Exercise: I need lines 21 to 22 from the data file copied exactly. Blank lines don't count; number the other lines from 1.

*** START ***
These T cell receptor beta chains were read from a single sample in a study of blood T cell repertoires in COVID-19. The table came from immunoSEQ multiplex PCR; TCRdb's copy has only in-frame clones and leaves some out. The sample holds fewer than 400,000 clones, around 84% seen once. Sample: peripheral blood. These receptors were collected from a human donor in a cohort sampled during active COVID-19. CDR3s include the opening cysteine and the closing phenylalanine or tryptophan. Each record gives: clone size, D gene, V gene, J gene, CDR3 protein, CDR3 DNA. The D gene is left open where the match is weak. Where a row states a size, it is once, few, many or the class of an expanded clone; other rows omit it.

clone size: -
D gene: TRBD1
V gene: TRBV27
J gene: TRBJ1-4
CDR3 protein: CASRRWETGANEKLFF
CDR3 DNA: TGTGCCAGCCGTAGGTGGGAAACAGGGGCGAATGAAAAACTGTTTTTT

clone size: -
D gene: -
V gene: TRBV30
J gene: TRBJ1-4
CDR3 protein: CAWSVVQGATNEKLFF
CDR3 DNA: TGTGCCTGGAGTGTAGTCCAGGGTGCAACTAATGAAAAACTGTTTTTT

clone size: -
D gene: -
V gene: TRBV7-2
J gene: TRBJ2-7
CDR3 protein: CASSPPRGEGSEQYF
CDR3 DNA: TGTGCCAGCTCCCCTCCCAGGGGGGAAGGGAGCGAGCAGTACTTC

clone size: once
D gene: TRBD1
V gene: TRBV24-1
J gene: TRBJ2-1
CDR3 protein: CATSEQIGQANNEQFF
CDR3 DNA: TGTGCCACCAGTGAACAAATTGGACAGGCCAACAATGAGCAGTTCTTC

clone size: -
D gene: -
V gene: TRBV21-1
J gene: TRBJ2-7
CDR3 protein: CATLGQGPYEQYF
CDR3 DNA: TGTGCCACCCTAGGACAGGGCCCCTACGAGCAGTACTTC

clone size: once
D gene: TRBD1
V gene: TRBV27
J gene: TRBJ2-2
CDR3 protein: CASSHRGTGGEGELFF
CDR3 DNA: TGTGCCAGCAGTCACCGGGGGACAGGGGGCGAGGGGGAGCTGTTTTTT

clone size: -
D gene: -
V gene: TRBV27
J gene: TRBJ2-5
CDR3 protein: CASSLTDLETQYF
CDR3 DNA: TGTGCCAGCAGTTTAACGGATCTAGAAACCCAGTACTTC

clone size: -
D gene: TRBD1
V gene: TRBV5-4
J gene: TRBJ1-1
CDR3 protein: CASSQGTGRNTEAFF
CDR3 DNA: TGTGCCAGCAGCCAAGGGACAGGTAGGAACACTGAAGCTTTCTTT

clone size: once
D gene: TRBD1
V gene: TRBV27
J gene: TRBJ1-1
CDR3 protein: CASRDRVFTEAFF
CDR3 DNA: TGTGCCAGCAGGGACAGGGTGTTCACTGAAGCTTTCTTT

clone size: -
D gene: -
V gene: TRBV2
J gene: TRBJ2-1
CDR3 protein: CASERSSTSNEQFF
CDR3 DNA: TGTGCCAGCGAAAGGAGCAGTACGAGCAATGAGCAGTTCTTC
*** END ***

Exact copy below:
D gene: TRBD1
V gene: TRBV24-1